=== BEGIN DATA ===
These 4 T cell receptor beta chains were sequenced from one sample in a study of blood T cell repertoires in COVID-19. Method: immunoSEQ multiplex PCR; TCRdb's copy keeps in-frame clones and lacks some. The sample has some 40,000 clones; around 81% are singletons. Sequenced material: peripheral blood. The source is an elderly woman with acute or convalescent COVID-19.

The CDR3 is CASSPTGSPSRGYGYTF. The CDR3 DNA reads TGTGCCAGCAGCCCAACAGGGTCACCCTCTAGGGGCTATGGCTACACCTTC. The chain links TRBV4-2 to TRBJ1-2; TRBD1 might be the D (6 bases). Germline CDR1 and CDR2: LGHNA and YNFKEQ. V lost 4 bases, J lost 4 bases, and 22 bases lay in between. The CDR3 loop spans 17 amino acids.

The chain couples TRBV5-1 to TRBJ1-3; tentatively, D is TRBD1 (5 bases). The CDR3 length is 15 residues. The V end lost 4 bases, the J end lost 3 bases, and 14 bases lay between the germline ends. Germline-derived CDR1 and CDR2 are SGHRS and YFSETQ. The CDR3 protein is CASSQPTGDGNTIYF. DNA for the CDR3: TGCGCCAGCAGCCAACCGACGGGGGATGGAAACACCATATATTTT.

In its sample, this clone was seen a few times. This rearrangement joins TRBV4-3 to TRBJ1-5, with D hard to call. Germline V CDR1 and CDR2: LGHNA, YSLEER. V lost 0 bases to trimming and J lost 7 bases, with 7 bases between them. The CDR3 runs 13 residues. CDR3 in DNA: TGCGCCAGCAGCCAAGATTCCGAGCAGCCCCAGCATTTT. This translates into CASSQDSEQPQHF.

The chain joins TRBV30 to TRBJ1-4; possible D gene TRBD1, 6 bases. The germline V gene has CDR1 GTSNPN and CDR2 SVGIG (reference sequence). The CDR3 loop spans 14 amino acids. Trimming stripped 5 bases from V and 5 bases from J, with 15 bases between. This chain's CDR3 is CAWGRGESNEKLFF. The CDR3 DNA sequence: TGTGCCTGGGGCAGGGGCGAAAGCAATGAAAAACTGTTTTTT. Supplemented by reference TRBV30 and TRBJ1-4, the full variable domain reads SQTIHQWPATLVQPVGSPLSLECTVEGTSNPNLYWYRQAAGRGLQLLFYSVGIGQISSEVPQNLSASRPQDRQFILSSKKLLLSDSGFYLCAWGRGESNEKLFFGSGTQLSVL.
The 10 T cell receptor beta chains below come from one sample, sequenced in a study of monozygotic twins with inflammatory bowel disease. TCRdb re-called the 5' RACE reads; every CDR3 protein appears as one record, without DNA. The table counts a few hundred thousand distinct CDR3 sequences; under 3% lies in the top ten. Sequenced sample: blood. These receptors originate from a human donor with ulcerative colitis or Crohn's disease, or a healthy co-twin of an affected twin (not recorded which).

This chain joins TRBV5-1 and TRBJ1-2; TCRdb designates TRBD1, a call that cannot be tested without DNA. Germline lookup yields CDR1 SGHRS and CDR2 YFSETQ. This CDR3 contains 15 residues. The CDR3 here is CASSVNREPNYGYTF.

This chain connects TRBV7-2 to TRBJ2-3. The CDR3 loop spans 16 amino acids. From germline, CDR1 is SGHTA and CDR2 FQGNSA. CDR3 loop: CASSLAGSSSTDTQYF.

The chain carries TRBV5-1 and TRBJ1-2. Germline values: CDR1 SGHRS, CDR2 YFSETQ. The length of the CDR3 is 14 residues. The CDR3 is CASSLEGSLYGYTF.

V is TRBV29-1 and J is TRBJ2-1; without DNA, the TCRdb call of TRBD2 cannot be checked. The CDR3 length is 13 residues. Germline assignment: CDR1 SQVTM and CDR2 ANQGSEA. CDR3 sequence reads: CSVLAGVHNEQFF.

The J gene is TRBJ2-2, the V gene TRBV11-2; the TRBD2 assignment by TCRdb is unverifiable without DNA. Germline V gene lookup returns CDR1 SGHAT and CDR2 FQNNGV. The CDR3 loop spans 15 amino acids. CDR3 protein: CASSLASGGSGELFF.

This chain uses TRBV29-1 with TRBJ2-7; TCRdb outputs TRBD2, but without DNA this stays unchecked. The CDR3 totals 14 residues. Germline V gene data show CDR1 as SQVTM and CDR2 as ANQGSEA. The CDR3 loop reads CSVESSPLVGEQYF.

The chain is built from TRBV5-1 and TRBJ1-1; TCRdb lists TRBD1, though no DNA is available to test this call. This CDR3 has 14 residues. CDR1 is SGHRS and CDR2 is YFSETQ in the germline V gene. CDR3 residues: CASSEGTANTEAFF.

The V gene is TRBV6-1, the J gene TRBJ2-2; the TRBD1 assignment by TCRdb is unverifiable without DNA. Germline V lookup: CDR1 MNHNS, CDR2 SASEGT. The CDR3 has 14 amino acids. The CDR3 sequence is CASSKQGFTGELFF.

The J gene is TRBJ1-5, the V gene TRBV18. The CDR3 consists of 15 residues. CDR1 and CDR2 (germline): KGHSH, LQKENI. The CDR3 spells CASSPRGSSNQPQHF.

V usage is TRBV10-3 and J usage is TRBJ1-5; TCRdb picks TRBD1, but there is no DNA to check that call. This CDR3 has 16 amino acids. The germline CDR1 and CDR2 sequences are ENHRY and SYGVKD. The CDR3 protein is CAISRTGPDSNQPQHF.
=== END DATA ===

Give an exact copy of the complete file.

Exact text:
These 4 T cell receptor beta chains were sequenced from one sample in a study of blood T cell repertoires in COVID-19. Method: immunoSEQ multiplex PCR; TCRdb's copy keeps in-frame clones and lacks some. The sample has some 40,000 clones; around 81% are singletons. Sequenced material: peripheral blood. The source is an elderly woman with acute or convalescent COVID-19.

The CDR3 is CASSPTGSPSRGYGYTF. The CDR3 DNA reads TGTGCCAGCAGCCCAACAGGGTCACCCTCTAGGGGCTATGGCTACACCTTC. The chain links TRBV4-2 to TRBJ1-2; TRBD1 might be the D (6 bases). Germline CDR1 and CDR2: LGHNA and YNFKEQ. V lost 4 bases, J lost 4 bases, and 22 bases lay in between. The CDR3 loop spans 17 amino acids.

The chain couples TRBV5-1 to TRBJ1-3; tentatively, D is TRBD1 (5 bases). The CDR3 length is 15 residues. The V end lost 4 bases, the J end lost 3 bases, and 14 bases lay between the germline ends. Germline-derived CDR1 and CDR2 are SGHRS and YFSETQ. The CDR3 protein is CASSQPTGDGNTIYF. DNA for the CDR3: TGCGCCAGCAGCCAACCGACGGGGGATGGAAACACCATATATTTT.

In its sample, this clone was seen a few times. This rearrangement joins TRBV4-3 to TRBJ1-5, with D hard to call. Germline V CDR1 and CDR2: LGHNA, YSLEER. V lost 0 bases to trimming and J lost 7 bases, with 7 bases between them. The CDR3 runs 13 residues. CDR3 in DNA: TGCGCCAGCAGCCAAGATTCCGAGCAGCCCCAGCATTTT. This translates into CASSQDSEQPQHF.

The chain joins TRBV30 to TRBJ1-4; possible D gene TRBD1, 6 bases. The germline V gene has CDR1 GTSNPN and CDR2 SVGIG (reference sequence). The CDR3 loop spans 14 amino acids. Trimming stripped 5 bases from V and 5 bases from J, with 15 bases between. This chain's CDR3 is CAWGRGESNEKLFF. The CDR3 DNA sequence: TGTGCCTGGGGCAGGGGCGAAAGCAATGAAAAACTGTTTTTT. Supplemented by reference TRBV30 and TRBJ1-4, the full variable domain reads SQTIHQWPATLVQPVGSPLSLECTVEGTSNPNLYWYRQAAGRGLQLLFYSVGIGQISSEVPQNLSASRPQDRQFILSSKKLLLSDSGFYLCAWGRGESNEKLFFGSGTQLSVL.
The 10 T cell receptor beta chains below come from one sample, sequenced in a study of monozygotic twins with inflammatory bowel disease. TCRdb re-called the 5' RACE reads; every CDR3 protein appears as one record, without DNA. The table counts a few hundred thousand distinct CDR3 sequences; under 3% lies in the top ten. Sequenced sample: blood. These receptors originate from a human donor with ulcerative colitis or Crohn's disease, or a healthy co-twin of an affected twin (not recorded which).

This chain joins TRBV5-1 and TRBJ1-2; TCRdb designates TRBD1, a call that cannot be tested without DNA. Germline lookup yields CDR1 SGHRS and CDR2 YFSETQ. This CDR3 contains 15 residues. The CDR3 here is CASSVNREPNYGYTF.

This chain connects TRBV7-2 to TRBJ2-3. The CDR3 loop spans 16 amino acids. From germline, CDR1 is SGHTA and CDR2 FQGNSA. CDR3 loop: CASSLAGSSSTDTQYF.

The chain carries TRBV5-1 and TRBJ1-2. Germline values: CDR1 SGHRS, CDR2 YFSETQ. The length of the CDR3 is 14 residues. The CDR3 is CASSLEGSLYGYTF.

V is TRBV29-1 and J is TRBJ2-1; without DNA, the TCRdb call of TRBD2 cannot be checked. The CDR3 length is 13 residues. Germline assignment: CDR1 SQVTM and CDR2 ANQGSEA. CDR3 sequence reads: CSVLAGVHNEQFF.

The J gene is TRBJ2-2, the V gene TRBV11-2; the TRBD2 assignment by TCRdb is unverifiable without DNA. Germline V gene lookup returns CDR1 SGHAT and CDR2 FQNNGV. The CDR3 loop spans 15 amino acids. CDR3 protein: CASSLASGGSGELFF.

This chain uses TRBV29-1 with TRBJ2-7; TCRdb outputs TRBD2, but without DNA this stays unchecked. The CDR3 totals 14 residues. Germline V gene data show CDR1 as SQVTM and CDR2 as ANQGSEA. The CDR3 loop reads CSVESSPLVGEQYF.

The chain is built from TRBV5-1 and TRBJ1-1; TCRdb lists TRBD1, though no DNA is available to test this call. This CDR3 has 14 residues. CDR1 is SGHRS and CDR2 is YFSETQ in the germline V gene. CDR3 residues: CASSEGTANTEAFF.

The V gene is TRBV6-1, the J gene TRBJ2-2; the TRBD1 assignment by TCRdb is unverifiable without DNA. Germline V lookup: CDR1 MNHNS, CDR2 SASEGT. The CDR3 has 14 amino acids. The CDR3 sequence is CASSKQGFTGELFF.

The J gene is TRBJ1-5, the V gene TRBV18. The CDR3 consists of 15 residues. CDR1 and CDR2 (germline): KGHSH, LQKENI. The CDR3 spells CASSPRGSSNQPQHF.

V usage is TRBV10-3 and J usage is TRBJ1-5; TCRdb picks TRBD1, but there is no DNA to check that call. This CDR3 has 16 amino acids. The germline CDR1 and CDR2 sequences are ENHRY and SYGVKD. The CDR3 protein is CAISRTGPDSNQPQHF.